Sermon: The Walk to Emmaus

Walk to Emmaus
Luke 24:13-25
RUMC April 30, 2017

One Sunday morning, a pastor observed a young little girl standing outside her Sunday school classroom; she was holding a storybook called, “Jonah and the Whale.” The pastor was feeling mischievous, so he asked her,

“What do you have in your hand?”
The girl answered, “This is my book about Jonah and the whale.”
“Now tell me something, do you believe that story?”
The girl answered, “Why of course I believe it!”
“You really believe a man can be swallowed up by a big whale, live in its stomach for a couple of days and come out okay?”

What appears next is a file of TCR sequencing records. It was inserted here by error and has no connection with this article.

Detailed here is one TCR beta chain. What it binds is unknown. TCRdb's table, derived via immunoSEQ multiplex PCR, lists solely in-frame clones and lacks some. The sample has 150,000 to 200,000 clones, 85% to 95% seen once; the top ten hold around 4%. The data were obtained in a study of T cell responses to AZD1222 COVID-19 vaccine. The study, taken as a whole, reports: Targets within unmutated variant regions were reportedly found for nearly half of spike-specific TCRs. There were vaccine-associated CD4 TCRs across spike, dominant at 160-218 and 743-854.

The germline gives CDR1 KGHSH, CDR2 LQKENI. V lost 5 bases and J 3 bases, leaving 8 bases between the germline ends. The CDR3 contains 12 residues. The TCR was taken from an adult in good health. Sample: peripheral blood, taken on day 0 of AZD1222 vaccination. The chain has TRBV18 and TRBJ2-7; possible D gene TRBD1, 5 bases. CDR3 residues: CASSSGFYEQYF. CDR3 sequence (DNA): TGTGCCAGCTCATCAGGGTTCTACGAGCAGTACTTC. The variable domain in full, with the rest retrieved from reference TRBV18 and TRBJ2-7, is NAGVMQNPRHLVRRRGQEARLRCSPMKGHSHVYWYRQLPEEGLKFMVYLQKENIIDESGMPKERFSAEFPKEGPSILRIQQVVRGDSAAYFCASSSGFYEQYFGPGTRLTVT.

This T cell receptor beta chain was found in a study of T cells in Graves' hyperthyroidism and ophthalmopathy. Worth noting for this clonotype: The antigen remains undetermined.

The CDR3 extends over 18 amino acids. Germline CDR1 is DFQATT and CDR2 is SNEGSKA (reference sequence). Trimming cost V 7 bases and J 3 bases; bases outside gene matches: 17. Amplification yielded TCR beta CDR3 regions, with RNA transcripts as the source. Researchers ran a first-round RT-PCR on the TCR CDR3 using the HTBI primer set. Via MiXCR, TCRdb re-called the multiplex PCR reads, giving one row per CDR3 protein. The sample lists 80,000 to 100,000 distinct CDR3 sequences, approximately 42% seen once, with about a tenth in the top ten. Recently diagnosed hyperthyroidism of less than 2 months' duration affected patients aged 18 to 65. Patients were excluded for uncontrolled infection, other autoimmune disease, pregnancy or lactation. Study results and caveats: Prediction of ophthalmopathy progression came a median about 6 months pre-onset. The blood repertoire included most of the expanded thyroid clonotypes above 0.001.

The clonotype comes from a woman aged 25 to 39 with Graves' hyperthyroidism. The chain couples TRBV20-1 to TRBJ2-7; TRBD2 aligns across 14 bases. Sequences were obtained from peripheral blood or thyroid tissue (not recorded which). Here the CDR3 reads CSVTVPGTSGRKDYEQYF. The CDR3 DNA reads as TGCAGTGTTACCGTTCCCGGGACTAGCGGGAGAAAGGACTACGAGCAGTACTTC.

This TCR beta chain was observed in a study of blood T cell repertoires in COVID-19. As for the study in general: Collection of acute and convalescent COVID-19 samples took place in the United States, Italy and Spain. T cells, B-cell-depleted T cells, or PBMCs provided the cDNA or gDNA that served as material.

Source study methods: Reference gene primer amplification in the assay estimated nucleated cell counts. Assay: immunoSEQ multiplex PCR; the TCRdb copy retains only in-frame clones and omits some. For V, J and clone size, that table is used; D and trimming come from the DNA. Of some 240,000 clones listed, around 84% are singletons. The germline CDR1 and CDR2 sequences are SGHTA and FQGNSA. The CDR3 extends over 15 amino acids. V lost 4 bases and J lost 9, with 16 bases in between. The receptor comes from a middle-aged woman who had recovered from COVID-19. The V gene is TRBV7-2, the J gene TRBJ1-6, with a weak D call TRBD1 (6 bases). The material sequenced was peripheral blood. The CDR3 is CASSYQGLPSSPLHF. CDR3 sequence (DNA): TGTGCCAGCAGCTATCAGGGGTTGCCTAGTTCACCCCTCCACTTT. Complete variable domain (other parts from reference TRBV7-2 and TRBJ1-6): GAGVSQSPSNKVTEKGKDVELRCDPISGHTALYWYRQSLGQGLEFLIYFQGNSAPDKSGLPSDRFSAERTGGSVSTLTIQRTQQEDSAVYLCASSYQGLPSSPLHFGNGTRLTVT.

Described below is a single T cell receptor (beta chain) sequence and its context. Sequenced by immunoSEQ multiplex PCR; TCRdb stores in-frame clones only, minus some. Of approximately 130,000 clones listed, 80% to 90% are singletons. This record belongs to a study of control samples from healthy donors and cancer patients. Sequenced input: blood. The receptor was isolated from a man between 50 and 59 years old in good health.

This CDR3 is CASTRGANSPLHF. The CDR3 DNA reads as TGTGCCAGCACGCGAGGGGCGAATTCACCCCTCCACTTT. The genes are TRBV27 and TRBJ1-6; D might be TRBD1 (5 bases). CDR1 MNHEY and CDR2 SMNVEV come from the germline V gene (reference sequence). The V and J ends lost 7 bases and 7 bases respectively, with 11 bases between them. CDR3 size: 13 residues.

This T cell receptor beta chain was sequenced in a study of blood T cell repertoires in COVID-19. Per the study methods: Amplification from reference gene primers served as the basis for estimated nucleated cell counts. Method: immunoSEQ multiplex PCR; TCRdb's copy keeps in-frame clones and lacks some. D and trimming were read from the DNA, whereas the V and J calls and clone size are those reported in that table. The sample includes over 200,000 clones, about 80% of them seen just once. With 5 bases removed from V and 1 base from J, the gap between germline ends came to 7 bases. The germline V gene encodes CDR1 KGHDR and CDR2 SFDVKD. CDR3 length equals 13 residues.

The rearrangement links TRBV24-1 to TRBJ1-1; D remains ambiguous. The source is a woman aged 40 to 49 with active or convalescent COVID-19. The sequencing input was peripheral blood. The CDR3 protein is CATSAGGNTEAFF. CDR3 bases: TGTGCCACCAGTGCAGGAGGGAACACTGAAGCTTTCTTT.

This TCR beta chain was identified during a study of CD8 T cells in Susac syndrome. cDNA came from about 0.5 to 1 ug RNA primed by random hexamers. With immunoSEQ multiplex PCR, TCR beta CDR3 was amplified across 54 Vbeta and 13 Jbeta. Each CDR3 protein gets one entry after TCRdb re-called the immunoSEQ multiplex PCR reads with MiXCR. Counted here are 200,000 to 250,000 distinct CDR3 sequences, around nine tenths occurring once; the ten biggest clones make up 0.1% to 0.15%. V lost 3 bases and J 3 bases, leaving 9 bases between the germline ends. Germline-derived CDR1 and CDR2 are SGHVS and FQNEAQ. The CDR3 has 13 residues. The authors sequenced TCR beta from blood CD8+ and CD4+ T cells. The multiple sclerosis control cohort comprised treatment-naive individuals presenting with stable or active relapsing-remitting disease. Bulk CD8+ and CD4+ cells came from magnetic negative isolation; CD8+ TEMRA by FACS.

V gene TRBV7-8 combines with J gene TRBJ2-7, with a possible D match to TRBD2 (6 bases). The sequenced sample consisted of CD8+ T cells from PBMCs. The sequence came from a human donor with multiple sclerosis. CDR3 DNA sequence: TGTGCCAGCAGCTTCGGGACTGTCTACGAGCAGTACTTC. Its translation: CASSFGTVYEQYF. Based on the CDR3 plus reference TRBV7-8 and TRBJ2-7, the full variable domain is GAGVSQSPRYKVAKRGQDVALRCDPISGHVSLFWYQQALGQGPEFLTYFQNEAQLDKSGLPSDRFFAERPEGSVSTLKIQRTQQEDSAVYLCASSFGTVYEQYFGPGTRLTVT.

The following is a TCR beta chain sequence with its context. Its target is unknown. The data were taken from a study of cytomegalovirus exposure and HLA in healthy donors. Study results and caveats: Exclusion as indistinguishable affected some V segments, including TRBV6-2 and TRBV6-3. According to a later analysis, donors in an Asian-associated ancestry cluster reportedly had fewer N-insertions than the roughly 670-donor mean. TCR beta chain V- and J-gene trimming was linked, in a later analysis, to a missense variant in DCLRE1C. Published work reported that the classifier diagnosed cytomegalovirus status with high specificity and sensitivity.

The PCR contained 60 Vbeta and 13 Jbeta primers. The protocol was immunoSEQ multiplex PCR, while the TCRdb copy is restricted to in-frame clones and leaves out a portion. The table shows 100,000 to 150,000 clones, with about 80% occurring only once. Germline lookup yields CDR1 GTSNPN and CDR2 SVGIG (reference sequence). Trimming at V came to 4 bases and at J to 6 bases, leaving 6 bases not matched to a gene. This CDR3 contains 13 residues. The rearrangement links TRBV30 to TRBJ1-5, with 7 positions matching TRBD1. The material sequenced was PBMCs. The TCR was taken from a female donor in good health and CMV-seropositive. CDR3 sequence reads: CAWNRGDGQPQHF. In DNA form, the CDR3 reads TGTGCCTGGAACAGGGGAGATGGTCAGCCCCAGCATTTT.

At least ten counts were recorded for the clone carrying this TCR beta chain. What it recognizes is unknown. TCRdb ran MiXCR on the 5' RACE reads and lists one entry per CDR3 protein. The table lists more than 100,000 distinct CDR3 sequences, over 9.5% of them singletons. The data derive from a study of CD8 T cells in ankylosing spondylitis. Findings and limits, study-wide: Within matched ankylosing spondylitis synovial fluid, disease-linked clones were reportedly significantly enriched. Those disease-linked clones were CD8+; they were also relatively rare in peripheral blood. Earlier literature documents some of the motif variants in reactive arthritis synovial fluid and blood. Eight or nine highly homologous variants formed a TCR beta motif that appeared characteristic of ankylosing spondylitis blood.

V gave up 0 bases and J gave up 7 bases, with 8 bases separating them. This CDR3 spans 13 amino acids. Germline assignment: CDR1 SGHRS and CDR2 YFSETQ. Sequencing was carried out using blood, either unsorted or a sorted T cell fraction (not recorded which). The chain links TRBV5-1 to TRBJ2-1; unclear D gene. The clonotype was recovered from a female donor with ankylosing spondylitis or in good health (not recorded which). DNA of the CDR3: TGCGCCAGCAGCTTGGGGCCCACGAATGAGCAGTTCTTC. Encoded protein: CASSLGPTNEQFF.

She said, “Yes. The story is in the Bible and we talked about it in Sunday School.”
“Can you prove to me this story is true?”
She thought for a moment and said, “When I get to heaven, I’ll ask Jonah.”
“What if Jonah’s not in heaven?”
The girl put her hands on her hips and sternly declared, “Then you can ask him.”

Today’s text talks about two disciples who were disappointed or discouraged about the death of Jesus. However it is a story of how they got their faith back; it can be our story as well.
My text is Luke 24:13-35.